Astronomical auctions? One of the preparatory manuscripts for Albert Einstein’s theory of general relativity, estimated between two and three million euros, will be auctioned on Tuesday, November 23 in Paris. “This is undoubtedly the most precious manuscript of Einstein ever offered for auction”, judge in a statement Christie’s, at which the sale for the Aguttes house will take place. The document is an autograph manuscript of 54 pages written in 1913 and 1914, in Zurich (Switzerland), by the famous German-born physicist and his collaborator and confidant, Michele Besso.
According to Christie’s, it is thanks to this Swiss engineer that “the manuscript has, almost miraculously, come down to us: Einstein probably would not have bothered to keep what appeared to him to be a working document”. After his theory of special relativity, which made him demonstrate in 1905 the famous formula E = mc², Einstein began to work on a theory of general relativity.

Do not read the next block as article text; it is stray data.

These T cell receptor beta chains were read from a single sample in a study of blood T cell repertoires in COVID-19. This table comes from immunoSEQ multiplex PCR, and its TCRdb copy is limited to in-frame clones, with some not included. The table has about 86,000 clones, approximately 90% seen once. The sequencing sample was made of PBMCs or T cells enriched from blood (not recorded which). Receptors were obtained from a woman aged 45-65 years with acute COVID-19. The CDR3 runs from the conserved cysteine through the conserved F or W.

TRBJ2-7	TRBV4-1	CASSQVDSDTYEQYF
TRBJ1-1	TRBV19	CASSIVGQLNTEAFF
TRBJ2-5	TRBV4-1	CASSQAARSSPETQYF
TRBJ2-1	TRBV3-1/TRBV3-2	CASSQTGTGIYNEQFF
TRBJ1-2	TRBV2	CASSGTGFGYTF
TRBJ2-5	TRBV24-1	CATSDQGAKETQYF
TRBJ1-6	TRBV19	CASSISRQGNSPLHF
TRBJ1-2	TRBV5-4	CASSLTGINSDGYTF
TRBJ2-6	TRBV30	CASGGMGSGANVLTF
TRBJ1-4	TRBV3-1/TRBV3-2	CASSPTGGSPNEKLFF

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This theory of gravity, finally published in November 1915, revolutionized our understanding of the universe. Died in 1955 at the age of 76, Einstein has become a symbol of scientific genius as much as a pop figure, with the famous 1951 photo where he sticks his tongue out. At the beginning of 1913, he and Besso “tackle one of the problems that the scientific community has been facing for decades: the anomaly of the orbit of the planet Mercury”, recalls Christie’s. The two scientists will solve this riddle.
It is not in the calculations lying on this manuscript, which count “a certain number of errors which have gone unnoticed”. When Einstein spotted them, he no longer cared about this manuscript, taken away by Besso. “Einstein’s scientific autograph documents from this period, and more generally from before 1919, are extremely rare,” says Christie’s.
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“Being one of only two working manuscripts documenting the genesis of the theory of general relativity to have survived, it is an extraordinary testimony to Einstein’s work and allows us a fascinating dive into the mind of the greatest scientist. of the twentieth century, “continues the auction house. The other document known from this crucial period in the physicist’s research, known as the “Zurich notebook” (late 1912, early 1913) is in fact in the Einstein archives of the Hebrew University of Jerusalem.
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